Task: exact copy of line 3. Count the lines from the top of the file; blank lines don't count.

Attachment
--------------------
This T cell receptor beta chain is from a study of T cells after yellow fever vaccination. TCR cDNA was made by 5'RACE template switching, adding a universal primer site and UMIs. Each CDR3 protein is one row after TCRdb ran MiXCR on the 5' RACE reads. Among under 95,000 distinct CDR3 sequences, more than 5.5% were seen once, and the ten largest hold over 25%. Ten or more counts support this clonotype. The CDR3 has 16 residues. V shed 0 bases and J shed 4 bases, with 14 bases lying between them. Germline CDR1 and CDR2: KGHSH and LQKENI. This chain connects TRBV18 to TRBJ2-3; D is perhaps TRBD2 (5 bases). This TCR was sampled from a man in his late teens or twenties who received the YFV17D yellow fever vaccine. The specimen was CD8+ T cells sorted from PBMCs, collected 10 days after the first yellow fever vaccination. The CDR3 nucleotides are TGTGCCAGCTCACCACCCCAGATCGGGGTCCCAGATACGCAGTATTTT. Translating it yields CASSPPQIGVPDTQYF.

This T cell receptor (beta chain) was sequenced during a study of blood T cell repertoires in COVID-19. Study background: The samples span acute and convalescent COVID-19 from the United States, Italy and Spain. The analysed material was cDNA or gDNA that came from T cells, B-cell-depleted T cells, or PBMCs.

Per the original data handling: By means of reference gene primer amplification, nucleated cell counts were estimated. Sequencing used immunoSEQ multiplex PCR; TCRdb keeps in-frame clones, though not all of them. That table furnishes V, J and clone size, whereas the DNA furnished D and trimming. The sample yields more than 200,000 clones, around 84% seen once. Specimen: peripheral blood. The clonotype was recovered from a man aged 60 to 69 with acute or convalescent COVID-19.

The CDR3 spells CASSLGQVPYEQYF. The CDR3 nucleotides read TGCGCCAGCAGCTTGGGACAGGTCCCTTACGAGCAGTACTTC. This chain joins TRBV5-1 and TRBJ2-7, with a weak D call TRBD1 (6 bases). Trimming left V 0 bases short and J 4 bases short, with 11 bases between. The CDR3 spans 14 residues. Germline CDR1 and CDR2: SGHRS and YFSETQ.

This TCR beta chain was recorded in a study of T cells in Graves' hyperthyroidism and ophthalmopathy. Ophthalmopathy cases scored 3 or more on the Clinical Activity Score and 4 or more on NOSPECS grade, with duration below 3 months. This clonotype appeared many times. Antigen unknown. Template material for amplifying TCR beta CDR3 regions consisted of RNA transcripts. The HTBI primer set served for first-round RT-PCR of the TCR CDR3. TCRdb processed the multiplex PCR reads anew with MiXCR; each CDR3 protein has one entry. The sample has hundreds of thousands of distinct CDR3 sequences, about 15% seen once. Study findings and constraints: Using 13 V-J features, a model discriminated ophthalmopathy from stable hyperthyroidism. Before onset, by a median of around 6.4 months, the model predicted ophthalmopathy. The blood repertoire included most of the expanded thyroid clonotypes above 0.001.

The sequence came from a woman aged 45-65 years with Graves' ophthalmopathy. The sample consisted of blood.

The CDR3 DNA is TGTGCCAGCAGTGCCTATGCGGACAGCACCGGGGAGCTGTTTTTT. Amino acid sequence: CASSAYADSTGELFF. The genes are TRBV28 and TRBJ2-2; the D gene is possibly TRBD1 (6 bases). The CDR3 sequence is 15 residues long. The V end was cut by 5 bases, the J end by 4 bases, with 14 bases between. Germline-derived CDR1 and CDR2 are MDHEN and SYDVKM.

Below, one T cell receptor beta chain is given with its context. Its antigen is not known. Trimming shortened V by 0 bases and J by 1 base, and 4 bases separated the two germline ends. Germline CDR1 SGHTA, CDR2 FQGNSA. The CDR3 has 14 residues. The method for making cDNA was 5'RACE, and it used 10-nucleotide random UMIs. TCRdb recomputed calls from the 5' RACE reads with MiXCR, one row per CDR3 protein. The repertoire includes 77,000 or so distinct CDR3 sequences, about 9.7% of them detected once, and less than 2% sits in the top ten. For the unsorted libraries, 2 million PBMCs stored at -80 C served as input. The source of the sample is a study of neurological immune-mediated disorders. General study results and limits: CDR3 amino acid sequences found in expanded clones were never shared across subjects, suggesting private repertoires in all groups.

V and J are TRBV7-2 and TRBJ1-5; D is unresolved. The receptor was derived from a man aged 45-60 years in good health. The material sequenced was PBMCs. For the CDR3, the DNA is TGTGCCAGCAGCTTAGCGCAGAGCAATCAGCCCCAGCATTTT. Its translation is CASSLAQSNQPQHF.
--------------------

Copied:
Per the original data handling: By means of reference gene primer amplification, nucleated cell counts were estimated. Sequencing used immunoSEQ multiplex PCR; TCRdb keeps in-frame clones, though not all of them. That table furnishes V, J and clone size, whereas the DNA furnished D and trimming. The sample yields more than 200,000 clones, around 84% seen once. Specimen: peripheral blood. The clonotype was recovered from a man aged 60 to 69 with acute or convalescent COVID-19.